Tergat targets Olympic gold

The 34-year-old Kenyan, who won his first marathon and became the first man to run it under two hours and five minutes, said he was delighted to have set the record of 2:04:55 but still had some unfinished business at the Olympics.

"I've never had a gold medal in the Olympics and have been second in the big events," Tergat said.

"It is a big challenge for me to get a gold medal in the Olympics. But first I have to be on the Kenyan national team."

Tergat's first victory in the 42.195-km (26.2 miles) race put an end to his agony of being the nearly-man of distance running. He focused on endurance in training, running a marathon-distance session every fortnight for four months.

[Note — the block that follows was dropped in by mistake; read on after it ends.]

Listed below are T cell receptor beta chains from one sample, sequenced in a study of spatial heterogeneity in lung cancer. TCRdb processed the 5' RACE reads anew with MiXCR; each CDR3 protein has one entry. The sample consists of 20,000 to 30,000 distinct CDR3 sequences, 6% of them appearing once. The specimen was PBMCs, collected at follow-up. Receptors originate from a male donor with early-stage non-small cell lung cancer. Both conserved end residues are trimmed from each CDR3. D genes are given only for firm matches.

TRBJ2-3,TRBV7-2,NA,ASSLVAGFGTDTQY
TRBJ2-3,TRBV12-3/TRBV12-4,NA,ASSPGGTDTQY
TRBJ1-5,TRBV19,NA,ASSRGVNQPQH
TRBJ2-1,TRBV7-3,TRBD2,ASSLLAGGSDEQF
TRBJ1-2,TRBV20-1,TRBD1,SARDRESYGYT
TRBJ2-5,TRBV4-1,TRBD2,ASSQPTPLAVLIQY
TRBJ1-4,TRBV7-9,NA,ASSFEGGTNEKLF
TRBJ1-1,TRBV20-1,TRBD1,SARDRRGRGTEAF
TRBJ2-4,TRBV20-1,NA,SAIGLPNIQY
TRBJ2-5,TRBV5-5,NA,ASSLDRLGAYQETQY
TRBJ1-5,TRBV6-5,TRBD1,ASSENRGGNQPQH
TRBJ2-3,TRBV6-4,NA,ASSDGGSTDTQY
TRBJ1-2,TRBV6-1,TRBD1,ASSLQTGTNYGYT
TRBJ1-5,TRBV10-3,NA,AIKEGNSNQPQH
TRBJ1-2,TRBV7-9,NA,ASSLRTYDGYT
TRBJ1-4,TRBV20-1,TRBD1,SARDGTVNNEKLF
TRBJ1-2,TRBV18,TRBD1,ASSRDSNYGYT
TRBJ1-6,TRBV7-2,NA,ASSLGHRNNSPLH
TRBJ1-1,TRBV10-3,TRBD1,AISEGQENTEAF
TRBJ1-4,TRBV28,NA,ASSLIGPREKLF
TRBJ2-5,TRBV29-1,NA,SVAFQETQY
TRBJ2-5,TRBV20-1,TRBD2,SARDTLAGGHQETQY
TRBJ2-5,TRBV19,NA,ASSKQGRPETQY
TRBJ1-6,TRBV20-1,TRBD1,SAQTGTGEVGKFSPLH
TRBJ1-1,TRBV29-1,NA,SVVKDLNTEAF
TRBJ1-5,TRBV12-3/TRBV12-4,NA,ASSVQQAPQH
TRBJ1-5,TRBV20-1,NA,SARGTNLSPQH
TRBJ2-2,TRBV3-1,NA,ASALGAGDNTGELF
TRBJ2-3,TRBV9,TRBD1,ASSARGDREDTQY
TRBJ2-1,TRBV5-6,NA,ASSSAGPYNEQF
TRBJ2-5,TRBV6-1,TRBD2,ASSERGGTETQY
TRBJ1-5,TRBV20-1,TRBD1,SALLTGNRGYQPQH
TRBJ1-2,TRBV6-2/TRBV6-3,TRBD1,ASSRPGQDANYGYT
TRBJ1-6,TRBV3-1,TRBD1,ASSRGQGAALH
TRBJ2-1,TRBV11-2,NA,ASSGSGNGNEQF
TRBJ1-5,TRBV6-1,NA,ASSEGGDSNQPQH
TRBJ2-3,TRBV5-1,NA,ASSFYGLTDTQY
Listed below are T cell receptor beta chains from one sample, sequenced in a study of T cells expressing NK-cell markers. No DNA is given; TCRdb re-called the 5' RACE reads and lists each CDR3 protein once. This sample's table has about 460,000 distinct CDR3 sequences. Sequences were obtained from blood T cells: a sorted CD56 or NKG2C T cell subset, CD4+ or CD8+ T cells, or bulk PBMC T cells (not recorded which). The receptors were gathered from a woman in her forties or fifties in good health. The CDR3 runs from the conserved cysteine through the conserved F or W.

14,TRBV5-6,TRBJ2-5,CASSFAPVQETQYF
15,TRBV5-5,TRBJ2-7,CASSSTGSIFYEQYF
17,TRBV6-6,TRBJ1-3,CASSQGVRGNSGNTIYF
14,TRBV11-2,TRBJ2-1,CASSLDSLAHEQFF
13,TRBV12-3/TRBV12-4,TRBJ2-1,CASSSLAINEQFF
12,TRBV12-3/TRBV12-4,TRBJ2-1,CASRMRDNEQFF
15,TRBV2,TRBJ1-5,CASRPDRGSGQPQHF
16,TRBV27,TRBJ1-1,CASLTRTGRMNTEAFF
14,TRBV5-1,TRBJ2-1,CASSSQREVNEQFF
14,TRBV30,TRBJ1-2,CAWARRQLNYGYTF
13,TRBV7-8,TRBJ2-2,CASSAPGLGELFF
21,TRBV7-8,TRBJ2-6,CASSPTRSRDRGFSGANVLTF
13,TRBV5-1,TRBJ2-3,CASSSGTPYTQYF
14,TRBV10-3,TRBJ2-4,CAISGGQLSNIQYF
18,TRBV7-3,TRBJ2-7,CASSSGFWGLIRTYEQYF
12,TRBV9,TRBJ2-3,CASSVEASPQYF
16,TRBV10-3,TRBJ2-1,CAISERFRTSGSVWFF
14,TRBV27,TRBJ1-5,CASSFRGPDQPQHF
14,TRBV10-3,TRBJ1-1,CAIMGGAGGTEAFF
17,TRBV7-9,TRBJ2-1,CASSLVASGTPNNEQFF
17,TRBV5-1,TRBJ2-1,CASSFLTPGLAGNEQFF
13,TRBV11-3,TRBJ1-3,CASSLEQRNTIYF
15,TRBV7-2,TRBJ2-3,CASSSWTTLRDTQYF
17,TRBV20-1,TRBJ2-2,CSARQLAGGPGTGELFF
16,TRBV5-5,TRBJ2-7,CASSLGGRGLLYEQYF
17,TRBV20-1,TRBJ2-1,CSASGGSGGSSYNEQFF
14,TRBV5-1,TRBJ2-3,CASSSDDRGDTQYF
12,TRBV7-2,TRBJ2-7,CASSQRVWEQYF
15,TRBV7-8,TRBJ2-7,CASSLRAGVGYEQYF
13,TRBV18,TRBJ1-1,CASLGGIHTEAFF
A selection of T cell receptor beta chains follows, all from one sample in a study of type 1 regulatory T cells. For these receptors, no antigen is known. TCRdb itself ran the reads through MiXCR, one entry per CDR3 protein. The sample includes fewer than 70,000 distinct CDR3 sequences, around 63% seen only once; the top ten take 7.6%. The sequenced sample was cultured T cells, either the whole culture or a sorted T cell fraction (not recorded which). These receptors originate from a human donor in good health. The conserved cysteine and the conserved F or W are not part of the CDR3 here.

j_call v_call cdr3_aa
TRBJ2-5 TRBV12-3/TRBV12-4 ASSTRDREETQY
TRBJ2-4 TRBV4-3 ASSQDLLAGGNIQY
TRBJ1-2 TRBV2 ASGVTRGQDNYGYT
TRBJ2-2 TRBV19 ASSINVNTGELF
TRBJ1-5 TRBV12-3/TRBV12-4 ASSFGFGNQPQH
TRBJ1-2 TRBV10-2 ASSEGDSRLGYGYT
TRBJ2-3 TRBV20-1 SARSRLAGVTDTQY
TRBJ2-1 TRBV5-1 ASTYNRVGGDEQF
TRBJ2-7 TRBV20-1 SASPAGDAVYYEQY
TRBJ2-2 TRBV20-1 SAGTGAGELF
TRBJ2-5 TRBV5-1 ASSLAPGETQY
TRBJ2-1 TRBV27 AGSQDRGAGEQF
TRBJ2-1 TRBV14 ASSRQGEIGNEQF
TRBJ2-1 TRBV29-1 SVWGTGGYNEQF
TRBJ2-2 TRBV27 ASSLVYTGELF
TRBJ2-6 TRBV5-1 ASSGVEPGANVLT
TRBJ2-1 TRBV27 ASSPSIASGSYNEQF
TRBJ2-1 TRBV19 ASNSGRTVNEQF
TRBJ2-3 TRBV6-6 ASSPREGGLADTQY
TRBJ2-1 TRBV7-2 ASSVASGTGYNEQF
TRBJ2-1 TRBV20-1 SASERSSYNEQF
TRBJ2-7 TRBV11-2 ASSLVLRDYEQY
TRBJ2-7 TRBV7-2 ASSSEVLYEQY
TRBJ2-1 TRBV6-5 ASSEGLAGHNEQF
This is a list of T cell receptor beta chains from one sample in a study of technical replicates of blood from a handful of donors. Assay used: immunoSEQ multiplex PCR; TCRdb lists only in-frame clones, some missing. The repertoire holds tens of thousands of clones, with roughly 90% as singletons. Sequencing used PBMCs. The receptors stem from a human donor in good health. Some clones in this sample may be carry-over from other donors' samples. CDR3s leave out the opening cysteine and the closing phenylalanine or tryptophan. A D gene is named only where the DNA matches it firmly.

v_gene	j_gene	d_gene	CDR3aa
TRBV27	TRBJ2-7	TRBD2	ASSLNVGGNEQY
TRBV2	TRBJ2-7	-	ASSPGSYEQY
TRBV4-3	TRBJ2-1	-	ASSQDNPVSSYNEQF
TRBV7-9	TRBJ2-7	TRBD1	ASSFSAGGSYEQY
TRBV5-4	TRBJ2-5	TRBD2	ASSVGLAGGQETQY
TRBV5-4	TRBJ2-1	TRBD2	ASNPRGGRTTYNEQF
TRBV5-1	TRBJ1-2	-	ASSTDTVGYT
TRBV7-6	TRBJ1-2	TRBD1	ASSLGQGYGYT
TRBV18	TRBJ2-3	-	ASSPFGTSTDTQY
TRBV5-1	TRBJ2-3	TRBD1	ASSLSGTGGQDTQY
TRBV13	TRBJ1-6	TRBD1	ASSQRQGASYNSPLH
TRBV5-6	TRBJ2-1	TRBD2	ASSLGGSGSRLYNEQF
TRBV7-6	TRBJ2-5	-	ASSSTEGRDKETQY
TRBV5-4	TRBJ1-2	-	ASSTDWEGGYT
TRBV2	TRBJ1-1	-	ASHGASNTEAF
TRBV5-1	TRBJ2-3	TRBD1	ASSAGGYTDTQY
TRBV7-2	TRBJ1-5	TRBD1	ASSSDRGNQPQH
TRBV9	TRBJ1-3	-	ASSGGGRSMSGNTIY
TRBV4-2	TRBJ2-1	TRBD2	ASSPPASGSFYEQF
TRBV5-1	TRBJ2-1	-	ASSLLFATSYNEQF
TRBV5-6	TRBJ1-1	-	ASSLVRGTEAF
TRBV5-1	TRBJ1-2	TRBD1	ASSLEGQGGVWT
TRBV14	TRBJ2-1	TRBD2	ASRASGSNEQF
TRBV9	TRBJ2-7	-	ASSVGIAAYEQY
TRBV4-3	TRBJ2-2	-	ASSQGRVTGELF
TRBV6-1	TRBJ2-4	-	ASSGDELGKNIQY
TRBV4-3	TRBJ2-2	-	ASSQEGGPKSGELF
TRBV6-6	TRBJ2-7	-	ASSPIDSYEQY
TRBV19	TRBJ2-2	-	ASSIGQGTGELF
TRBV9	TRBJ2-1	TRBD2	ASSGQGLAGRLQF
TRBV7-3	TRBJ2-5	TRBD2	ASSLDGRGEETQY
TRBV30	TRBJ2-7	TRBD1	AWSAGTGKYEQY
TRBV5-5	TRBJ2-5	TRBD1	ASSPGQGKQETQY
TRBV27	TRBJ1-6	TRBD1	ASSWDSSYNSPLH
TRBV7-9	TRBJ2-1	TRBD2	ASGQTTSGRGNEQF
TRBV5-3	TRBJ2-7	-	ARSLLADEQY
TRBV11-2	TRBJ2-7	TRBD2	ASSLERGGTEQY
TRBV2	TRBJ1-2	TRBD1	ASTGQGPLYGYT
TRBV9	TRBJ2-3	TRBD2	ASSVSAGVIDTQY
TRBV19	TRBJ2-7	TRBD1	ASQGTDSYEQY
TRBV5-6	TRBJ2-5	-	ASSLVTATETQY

"I really enjoyed myself," he said of his Berlin race. "It was a very good run the whole way. In the past I had stomach or muscle cramps in the last two to four kilometres. But I had no problems at all. I worked hard on the endurance and it paid off."

The Kenyan was twice second in the Olympic 10,000 metres, losing epic duels with Ethiopia's Haile Gebrselassie in 1996 and 2000. He also took 10,000 metres silver medals at world championships in 1997 and 1999 and was second in the London Marathon in 2002 and 2001, and in Chicago in 2001.

"I was second most of the time," he said. "For me to think of a world record in the marathon made some people say `He should win a marathon first.' But I had a lot of confidence. I said to myself four months ago I would go for the record in Berlin." Second places are not good enough for Kenyan runners and despite a brilliant career featuring five world cross-country titles, Tergat faced some criticism at home.

"I really wanted to put this behind me and rise to the occasion," he said. "Not only winning but running a sub-2:05 is consolation for all that happened before. I hope the record will stand for some time."

While the Olympic marathon next year is now his main focus, Tergat said he might run the London Marathon in April as well.